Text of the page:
WAR ON COVID-19

Kenyans face Sh10,000 fine for violating curfew order

Tough consequences for offenders include a three-month jail term.

In Summary
  • The curfew is meant to slow down the spread of the coronavirus disease.
  • Security officers will begin night patrols to arrest offenders.
Health CS Mutahi Kagwe, President Uhuru Kenyatta and Defence CS Monica Juma at Harambee House, Nairobi, on March 15, 2020.
Health CS Mutahi Kagwe, President Uhuru Kenyatta and Defence CS Monica Juma at Harambee House, Nairobi, on March 15, 2020.
Image: MERCY MUMO

You risk a fine of Sh10,000, three-month imprisonment, or both if arrested by security officers for violating the curfew order imposed by the State.

The curfew was imposed by the National Security Council and gazetted by Interior Cabinet Secretary Fred Matiang'i as a measure to contain the coronavirus disease.

The punitive Public Order Act, which has been in place for decades, grants security agencies sweeping powers to enforce the curfew and force Kenyans indoors between 7 pm-5 am daily.

Those found roaming around with rungus, pangas or any other weapons will not only be arrested for contravening the order but also charged with possessing offensive weapons.

While security officers are barred under the act from using excessive force to enforce the curfew during the declared hours, the same law gives them sweeping powers to use reasonable force.

Such reasonable force, the law says, would include subduing offenders and arresting them for arraignment, but where there are extreme cases of resistance, they would use firearms to enforce law and order.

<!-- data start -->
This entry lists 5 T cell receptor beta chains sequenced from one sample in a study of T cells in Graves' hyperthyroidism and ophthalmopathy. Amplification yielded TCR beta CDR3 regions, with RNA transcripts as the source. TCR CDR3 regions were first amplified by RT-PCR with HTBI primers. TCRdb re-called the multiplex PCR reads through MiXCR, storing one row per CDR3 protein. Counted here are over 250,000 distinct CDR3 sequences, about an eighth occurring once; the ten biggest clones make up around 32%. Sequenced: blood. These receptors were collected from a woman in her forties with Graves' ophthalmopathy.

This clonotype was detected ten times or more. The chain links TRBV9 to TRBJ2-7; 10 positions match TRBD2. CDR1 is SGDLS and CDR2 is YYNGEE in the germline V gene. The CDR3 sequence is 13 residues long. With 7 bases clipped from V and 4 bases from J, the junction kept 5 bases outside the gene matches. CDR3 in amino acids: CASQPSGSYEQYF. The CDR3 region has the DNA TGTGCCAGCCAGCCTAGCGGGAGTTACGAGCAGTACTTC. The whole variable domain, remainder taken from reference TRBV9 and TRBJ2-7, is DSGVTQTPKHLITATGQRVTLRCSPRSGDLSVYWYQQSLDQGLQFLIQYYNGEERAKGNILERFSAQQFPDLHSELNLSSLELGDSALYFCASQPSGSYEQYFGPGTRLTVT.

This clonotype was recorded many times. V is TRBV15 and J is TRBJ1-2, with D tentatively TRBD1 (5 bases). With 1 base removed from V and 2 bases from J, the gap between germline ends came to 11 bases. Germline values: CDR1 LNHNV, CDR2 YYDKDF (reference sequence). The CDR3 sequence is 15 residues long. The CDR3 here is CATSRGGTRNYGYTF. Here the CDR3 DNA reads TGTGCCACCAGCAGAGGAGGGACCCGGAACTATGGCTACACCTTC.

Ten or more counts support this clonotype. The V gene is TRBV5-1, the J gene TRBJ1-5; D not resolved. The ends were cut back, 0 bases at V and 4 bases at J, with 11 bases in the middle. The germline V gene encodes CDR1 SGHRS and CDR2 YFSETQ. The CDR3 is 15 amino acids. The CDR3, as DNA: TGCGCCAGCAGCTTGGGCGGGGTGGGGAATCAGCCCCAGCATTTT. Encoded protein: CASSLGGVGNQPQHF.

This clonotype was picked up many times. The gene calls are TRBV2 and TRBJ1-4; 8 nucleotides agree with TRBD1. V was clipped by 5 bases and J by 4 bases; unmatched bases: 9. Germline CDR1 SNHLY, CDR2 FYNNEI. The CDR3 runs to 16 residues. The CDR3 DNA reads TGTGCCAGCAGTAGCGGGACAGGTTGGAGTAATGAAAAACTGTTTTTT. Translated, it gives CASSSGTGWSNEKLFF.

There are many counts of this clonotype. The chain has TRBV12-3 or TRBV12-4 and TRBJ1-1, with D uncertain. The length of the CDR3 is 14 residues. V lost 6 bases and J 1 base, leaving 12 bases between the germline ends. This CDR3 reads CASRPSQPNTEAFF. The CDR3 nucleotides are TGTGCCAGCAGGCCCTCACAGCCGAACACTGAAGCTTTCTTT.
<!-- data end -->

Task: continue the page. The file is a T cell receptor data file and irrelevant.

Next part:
“....firearms and other weapons likely to cause death or serious bodily injury shall, if used, be used with all due caution and deliberation, and without recklessness or negligence,” reads in part Section 14(1) of the Public Order Act.

It adds, however, that “nothing in this section shall derogate from the lawful right of any person to use force in the defence of person or property".

The initial, Public Order Act enacted by the British colonial authorities in 1950 and revised in 2009, just imposed a paltry Sh1,000 fine on offenders, alongside an option of a three-month jail term, or both.

However, radical amendments by the National Assembly in 2014 saw MPs enhance the punishment to Sh10,000 fine, a three-month jail term, or both.

The radical changes also granted the Interior minister the ultimate powers to impose curfew restrictions, powers that were initially vested in the provincial commissioners.

According to the current law that governs curfews in the country, no Kenyan will be allowed outside their usual residences between the 10-hour period, with security officers granted powers to arrest those found roaming.

“Any person who contravenes any of the provisions of a curfew order or any of the terms or conditions of a permit granted to him …....shall be guilty of an offence and liable to a fine not exceeding ten thousand shillings or to imprisonment for a term not exceeding three months, or to both such fine and such imprisonment,” reads the Public Order Act.

During the restricted hours, no Kenyan, except security officers enforcing the curfew, would be allowed to carry an 'offensive weapon'.

The law defines an offensive weapon as any article made or adapted for use for causing injury to a person, or capable of being so used, or intended by the person having it for such use, and includes any panga or similar weapon.

Those found with weapons will be arrested and arraigned for not only contravening the curfew order but also possessing weapons without lawful authority.

“Any person who, without lawful authority or reasonable excuse, the proof whereof shall lie on him, has with him in any street or public place any offensive weapon shall be guilty of an offence and liable to imprisonment for a term not exceeding two years or to a fine not exceeding one hundred thousand shillings, or to both such imprisonment and such fine,” reads section 11(1) of the Act.

The law, however, gives leeway to watchmen at work during the curfew hours to carry weapons for defensive purposes as long as they are within enclosed premises where they are assigned duties.